“Whoever closes his eyes to the past becomes blind to the present.” – Louis Bickford
Reviewer: Nwachukwu Egbunike
The story of the Son of Man, who broke human history into two – before (BC) and after (AD) – is not just a matter of intellectual introspection but above all the history of salvation. Tons of literature abounds on His-story and the reality of the religion Christ founded, yet many have sadly left Africa at the margin. It was therefore elating to read Christianity: A Concise History (Kraft Books Ltd, Ibadan/ 2010). The author, David Jowitt – a historian and professor of English language – uncovers the history of Christianity from the global perspective, yet chronicles the continent’s side with solipsism; not as an appendage but as an organic part of the story.
Man is the only member of the kingdom Animalia that is amazingly good at regurgitating history. Munoz in his book on tradition was daring to state that the difference between men and lower animals was not just rationality but tradition. Only men transmit a living memory of the past and present to their offspring. Being also wired to be religious, Christians then have a duty to study their religion. Asides the gift of faith, it is essential that believers and non-believers alike have an intellectual grasp of Christianity.
Christianity: A Concise History has fifteen chapters: the Ancient World; Life and Teachings of Jesus; the New Testament Church; the Age of Persecution and from Constantine to Chalcedo. It continues with the Rise of Christendom; the Mediaeval Church – High and Late Middle Ages. Before delving into the Age of Reason, the book tackles both the Protestant and Catholic Reformations. The last four chapters discusses: Western Christianity in the 19th Century; the Early 20th Century and the Contemporary Era.
Africa has been sadly referred as the Dark Continent because of “Europeans’ ignorance of the interior” (p. 221). Nonetheless, that “Africa turned out to embrace the Gospel as it did,” Jowitt insists, “must be counted as the greatest miracles of Christian history.” I must add that even a more profound wonder is that Africa not only exports missionaries to Europe and America, but takes the lead in the re-evangelisation of the West.
Samuel Ajayi Crowther stands shoulders tall in the CMS mission to West Africa. Taking advantage of the adventure of Mungo Park and the Lander Brothers, two CMS missionaries set sail for the Niger in 1841. Hope Waddell leading the Scottish Presbyterians found a home in Calabar. In the east, Crowther and John Taylor of the CMS established in 1857, the first mission in Igboland.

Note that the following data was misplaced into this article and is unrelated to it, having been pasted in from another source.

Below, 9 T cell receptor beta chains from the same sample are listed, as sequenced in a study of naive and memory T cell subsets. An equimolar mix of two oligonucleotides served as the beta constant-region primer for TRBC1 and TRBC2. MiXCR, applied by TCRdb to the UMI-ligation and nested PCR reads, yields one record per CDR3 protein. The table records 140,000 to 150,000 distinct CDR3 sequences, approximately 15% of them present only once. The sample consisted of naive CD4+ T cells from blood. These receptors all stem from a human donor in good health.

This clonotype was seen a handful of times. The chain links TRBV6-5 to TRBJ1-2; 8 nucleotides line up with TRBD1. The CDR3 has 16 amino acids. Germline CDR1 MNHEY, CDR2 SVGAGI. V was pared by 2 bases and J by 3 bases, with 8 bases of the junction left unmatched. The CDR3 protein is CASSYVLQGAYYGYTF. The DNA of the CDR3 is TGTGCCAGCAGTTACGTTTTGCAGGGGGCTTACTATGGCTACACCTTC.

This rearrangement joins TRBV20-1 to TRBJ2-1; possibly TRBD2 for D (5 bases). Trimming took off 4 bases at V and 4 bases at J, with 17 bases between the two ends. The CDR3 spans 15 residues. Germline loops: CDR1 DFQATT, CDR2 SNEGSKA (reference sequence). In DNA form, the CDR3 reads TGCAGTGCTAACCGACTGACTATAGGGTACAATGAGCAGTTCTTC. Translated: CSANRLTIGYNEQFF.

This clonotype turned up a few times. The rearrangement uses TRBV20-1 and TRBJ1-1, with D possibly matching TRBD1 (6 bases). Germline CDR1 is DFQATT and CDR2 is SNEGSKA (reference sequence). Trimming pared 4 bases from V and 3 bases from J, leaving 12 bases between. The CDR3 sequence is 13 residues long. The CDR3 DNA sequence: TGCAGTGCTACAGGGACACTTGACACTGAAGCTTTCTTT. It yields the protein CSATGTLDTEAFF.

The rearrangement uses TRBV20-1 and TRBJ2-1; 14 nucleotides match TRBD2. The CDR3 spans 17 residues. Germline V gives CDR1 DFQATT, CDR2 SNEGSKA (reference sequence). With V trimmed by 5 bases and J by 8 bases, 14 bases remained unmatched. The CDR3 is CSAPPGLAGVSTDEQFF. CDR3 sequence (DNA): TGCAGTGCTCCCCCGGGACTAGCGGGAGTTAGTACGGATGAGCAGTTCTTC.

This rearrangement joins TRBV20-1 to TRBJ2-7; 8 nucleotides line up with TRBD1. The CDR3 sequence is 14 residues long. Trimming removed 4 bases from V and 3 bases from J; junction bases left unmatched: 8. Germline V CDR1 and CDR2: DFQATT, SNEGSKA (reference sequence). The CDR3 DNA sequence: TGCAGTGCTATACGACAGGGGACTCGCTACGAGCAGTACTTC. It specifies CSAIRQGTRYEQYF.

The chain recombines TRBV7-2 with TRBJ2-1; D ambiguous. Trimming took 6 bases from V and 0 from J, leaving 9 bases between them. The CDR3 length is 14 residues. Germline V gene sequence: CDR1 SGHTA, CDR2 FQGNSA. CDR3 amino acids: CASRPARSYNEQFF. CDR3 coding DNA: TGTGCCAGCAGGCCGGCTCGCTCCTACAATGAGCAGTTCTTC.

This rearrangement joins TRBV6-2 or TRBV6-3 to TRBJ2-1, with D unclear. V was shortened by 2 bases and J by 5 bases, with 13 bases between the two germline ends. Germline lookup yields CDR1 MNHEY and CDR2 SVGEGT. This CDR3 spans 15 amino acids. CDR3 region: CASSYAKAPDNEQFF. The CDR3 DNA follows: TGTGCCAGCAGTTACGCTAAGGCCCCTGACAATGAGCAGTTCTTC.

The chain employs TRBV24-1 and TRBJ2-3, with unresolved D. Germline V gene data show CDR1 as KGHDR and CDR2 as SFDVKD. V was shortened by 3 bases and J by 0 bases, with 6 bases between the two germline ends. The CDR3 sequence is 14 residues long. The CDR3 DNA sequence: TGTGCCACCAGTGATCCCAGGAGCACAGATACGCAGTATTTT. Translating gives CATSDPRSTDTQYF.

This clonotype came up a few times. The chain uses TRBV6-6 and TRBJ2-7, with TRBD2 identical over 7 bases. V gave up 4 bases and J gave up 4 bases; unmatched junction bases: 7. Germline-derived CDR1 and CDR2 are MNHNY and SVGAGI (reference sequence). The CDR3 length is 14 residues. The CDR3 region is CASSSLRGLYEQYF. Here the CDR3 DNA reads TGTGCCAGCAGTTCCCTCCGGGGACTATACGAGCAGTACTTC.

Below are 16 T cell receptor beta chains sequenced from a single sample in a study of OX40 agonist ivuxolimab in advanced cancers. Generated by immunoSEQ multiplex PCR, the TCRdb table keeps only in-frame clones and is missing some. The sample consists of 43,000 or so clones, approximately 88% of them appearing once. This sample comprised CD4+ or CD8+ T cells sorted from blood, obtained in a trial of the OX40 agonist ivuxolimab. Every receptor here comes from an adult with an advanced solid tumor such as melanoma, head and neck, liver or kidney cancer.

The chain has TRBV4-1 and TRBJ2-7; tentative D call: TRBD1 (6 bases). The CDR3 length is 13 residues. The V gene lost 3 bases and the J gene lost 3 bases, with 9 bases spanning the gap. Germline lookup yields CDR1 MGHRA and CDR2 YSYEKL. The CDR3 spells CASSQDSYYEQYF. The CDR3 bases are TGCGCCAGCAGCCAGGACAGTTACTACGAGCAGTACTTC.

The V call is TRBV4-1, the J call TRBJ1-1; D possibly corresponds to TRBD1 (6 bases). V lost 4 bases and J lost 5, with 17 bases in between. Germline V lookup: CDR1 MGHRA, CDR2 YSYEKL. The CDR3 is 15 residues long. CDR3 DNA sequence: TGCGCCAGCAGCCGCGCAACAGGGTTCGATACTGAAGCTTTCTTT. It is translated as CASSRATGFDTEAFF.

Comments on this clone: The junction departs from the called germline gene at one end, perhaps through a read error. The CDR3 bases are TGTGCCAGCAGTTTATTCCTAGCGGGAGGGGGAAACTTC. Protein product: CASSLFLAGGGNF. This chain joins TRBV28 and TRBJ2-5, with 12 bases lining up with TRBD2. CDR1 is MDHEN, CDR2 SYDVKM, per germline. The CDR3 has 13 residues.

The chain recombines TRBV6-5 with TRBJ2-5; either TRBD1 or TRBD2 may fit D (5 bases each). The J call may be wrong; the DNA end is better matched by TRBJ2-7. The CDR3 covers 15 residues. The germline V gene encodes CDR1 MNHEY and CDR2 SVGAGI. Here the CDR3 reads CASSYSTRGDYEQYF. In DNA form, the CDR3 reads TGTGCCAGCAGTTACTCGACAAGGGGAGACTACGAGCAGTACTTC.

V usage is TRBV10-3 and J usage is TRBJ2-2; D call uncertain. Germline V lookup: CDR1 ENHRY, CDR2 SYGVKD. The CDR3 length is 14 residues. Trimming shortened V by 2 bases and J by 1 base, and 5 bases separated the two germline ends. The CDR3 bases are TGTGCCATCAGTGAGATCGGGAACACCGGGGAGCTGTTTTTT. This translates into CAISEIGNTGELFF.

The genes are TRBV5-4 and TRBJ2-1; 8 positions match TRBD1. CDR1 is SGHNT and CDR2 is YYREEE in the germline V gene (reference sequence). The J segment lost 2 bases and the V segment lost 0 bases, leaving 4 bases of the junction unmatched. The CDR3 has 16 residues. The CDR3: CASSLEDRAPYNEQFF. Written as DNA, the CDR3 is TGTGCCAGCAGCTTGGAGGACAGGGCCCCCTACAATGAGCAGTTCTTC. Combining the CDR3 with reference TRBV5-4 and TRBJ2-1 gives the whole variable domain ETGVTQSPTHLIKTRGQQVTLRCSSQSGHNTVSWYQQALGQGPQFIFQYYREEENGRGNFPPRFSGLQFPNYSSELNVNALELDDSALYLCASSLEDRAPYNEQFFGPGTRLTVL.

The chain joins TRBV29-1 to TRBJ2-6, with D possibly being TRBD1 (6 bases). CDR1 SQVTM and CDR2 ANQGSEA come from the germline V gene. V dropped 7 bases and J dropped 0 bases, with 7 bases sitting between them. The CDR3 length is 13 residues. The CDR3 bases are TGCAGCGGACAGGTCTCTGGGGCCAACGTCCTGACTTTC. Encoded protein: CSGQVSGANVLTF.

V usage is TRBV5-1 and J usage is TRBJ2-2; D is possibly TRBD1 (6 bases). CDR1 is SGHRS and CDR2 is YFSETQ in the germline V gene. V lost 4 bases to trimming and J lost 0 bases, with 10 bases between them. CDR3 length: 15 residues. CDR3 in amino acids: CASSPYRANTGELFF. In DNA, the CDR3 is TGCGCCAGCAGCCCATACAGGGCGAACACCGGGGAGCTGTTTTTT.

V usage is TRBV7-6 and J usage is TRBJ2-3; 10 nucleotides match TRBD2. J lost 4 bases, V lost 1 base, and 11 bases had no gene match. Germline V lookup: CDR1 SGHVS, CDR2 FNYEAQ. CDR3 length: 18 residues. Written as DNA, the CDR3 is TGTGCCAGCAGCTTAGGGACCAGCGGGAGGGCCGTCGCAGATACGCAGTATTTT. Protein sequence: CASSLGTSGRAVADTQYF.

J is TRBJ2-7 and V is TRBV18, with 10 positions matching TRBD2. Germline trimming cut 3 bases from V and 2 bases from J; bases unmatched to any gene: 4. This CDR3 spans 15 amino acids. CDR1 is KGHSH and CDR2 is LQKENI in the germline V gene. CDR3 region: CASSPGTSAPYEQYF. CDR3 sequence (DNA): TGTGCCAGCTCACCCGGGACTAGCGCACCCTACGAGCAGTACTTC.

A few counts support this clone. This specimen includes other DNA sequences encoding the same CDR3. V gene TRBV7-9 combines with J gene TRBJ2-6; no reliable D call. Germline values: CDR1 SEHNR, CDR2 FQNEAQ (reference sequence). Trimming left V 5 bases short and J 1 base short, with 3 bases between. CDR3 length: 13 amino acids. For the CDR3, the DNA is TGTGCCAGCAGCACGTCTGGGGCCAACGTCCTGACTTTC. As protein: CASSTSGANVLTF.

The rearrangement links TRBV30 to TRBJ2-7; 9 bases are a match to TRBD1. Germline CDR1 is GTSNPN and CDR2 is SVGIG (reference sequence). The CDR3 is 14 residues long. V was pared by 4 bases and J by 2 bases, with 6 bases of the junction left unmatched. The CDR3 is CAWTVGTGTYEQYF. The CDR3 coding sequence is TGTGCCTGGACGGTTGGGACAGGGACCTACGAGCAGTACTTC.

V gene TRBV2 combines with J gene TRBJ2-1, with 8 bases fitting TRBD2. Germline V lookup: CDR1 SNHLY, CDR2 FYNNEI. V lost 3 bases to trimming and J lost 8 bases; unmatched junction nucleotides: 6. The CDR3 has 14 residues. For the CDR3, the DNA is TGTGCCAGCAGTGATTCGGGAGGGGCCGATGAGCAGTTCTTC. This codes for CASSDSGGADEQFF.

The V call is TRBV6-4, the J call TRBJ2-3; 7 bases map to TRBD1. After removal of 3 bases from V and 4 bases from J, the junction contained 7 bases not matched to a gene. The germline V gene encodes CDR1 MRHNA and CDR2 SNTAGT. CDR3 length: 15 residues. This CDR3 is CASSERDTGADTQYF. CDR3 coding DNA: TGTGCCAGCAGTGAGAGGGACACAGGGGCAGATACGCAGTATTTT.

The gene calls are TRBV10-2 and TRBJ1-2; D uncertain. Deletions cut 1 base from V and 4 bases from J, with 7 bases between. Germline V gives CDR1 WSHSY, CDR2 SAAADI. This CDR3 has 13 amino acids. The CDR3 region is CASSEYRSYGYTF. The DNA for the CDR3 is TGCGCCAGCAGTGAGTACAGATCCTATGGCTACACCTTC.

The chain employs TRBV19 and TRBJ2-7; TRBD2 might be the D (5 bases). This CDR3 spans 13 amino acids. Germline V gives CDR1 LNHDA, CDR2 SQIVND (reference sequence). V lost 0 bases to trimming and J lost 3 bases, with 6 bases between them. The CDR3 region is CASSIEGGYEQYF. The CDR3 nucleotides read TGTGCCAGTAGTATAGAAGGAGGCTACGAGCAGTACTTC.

Mid 19th century, the Catholic mission came back on a second missionary journey to West Africa, with Fr Francis Libermann – a French convert from Judaism leading the pack. In Nigeria, the Society for African Mission (SMA) arrived in Lagos. The mission field of Nigeria was partitioned by Rome as follows: the “SMA should operate in the area west of the Niger, the Holy Ghost Fathers (CSSp) east of it” (p. 225). The CSSp arrived Onitsha in 1885 and prominent among them – “a builder of many schools, was Fr (later Bishop) Joseph Shanahan” p. 225.
It is not surprising that Jowitt starts Christianity: A Concise History with annals of the Ancient World – the Greeks, Romans and Hebrews. Particularly striking is the account of the Jewish people the ‘elder brothers’ or ‘fathers’ of Christians. Benedict XVI, in Light of the World, however prefers the latter expression because in the Jewish mindset, the elder brother is the one that is rejected. Remember Esau and Jacob? And as Scott Hann, an American theologian explains, the Covenant of the Old Testament is fulfilled in the New.
The history of Christianity is necessarily a pilgrimage of the Catholic Church. Jowitt asserts that, “the study of Christian history supports a Catholic understanding of the divinely sanctioned role of the Catholic Church in proclaiming the Gospel. It will be regrettable if this statement caused some readers to stop reading forthwith.” For being politically incorrect, Jowitt merits praise. John Henry Newman – Englishman and recently beatified by Pope Benedict XVI – was however more blunt; “to be deep in history is to cease to be protestant.” Nonetheless, an unbiased study of voyage of the Christian religion objectively supports the authors claim. Besides, faith and reason should not contradict each other since they both proceed from God.
Yet it has been a tough and torturous ride: an odyssey that is littered with both mystery and misery. What Igboaja captures in his book as saints and sinners. The history of the Christianity however points to one logical fact, if the Church were not divinely inspired it would have ceased to exist. Not so much due to enemies without but most times, from those within her bosom.
The flow of time either etches or erases memory. However, this ability does not necessary morph to the ability to learn from events gone by. If that were so, then Mathew Kukah would have no business admonishing Nigerians – “not to fail to remember” in his work on the Oputa Panel. As such Jowitt has fulfilled his greatest wish in writing Christianity: A Concise History, which is the “conviction that Christians ought to know something of the history of their religion.”
Nonetheless, it is startling that the author should swing from Her Majesty’s to American English. Perhaps the book editor should have done a better job. Nonetheless, this minor flaw does not diminish the profundity of Jowitt’s Christianity: A Concise History. It is simply a stunning précis that captures the human but divine texture of the Christian experience.